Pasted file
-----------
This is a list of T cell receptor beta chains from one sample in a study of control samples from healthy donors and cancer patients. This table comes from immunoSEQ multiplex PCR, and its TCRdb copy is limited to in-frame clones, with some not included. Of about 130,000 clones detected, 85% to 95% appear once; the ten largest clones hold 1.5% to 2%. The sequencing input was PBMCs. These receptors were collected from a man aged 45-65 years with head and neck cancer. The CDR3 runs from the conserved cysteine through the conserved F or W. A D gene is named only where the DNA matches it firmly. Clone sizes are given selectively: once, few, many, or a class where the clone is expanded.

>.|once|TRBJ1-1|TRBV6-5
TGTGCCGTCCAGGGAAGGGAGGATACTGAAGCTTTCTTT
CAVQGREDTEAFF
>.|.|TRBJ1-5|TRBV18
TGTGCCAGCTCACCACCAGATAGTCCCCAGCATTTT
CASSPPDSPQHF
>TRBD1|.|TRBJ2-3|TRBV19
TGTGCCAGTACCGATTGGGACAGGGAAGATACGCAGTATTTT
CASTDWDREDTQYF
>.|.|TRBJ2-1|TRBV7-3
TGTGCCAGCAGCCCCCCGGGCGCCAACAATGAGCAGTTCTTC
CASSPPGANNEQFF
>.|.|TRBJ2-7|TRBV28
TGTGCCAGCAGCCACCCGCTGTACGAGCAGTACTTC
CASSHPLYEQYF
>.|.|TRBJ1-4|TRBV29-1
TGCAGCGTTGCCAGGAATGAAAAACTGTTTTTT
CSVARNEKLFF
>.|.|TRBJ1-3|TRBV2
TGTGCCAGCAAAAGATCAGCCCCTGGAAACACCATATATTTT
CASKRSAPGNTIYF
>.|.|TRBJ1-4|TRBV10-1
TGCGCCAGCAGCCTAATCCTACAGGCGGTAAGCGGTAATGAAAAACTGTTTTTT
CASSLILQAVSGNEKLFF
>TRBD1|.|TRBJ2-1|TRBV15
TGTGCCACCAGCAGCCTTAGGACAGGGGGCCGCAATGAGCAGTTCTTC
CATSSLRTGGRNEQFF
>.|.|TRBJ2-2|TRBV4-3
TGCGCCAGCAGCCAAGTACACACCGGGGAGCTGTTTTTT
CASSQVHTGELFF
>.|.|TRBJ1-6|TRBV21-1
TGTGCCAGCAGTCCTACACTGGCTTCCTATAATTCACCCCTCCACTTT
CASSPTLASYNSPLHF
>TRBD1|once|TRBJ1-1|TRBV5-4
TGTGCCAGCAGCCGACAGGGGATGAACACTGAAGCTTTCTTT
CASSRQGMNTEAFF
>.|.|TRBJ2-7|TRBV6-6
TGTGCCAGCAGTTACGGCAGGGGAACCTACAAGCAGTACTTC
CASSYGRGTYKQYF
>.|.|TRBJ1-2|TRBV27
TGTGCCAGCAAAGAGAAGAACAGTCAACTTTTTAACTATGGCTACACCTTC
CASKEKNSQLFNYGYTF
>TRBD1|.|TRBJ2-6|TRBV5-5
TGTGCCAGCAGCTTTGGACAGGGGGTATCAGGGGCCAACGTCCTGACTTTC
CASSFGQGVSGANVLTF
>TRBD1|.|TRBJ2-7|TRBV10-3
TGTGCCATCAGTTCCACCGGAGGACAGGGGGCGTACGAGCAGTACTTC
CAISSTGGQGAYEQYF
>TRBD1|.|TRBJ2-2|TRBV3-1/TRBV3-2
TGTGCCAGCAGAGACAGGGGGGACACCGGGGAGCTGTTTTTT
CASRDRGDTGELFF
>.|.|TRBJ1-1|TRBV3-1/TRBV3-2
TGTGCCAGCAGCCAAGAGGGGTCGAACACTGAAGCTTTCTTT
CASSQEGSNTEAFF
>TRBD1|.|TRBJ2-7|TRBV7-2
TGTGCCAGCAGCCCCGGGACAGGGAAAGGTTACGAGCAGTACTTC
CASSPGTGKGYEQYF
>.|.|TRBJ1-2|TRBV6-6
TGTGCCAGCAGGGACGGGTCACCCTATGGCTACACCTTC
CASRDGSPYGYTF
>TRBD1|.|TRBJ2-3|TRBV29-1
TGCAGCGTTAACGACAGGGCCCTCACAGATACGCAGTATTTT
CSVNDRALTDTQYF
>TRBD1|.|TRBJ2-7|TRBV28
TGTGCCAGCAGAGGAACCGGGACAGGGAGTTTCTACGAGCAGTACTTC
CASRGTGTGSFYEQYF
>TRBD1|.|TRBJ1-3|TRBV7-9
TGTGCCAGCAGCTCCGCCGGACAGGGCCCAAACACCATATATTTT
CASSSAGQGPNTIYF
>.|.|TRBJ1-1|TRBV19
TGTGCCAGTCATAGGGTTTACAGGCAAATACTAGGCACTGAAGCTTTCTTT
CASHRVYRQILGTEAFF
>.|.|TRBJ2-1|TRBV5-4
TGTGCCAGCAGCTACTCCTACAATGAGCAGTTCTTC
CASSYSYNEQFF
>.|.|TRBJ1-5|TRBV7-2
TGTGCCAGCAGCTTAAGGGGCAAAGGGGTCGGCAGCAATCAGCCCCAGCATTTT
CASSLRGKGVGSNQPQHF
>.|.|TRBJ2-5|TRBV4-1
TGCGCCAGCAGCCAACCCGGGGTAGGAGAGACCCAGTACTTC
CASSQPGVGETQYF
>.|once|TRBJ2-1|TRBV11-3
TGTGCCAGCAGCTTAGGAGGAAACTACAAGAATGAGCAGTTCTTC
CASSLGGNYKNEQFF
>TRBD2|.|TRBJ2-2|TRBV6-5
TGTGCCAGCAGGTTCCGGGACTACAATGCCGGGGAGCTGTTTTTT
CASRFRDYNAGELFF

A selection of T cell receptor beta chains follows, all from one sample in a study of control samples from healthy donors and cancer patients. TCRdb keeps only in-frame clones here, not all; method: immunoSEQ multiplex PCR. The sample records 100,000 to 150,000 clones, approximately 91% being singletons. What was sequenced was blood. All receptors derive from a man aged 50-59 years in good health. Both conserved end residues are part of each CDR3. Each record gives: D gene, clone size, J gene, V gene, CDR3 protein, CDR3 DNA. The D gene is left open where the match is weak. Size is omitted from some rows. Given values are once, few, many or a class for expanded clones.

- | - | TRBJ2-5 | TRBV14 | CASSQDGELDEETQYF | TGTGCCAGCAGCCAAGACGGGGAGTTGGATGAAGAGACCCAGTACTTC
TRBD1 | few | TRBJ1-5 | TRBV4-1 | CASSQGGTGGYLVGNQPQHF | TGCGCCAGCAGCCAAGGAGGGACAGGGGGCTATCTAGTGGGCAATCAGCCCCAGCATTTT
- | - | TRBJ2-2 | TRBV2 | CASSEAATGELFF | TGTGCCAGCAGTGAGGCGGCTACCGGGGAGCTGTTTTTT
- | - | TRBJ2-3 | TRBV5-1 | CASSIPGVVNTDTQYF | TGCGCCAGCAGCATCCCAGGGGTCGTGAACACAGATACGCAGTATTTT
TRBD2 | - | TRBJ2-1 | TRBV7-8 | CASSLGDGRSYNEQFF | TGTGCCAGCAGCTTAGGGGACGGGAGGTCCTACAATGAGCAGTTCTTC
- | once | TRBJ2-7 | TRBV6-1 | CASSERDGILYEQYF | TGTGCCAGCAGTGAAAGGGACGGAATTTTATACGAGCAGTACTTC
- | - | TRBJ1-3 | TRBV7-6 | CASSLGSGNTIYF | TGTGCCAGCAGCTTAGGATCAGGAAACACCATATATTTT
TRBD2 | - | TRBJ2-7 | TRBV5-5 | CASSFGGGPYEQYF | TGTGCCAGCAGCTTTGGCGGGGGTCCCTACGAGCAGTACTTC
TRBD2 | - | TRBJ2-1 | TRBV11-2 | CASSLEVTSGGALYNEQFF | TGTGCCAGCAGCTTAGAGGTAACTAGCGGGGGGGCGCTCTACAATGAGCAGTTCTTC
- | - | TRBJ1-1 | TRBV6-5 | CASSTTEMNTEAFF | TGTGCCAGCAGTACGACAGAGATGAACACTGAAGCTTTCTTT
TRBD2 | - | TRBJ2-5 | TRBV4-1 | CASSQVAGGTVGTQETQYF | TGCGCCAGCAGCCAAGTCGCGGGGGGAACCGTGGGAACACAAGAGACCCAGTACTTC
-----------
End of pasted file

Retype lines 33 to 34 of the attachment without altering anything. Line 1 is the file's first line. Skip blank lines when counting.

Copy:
TGTGCCAGCAGTCCTACACTGGCTTCCTATAATTCACCCCTCCACTTT
CASSPTLASYNSPLHF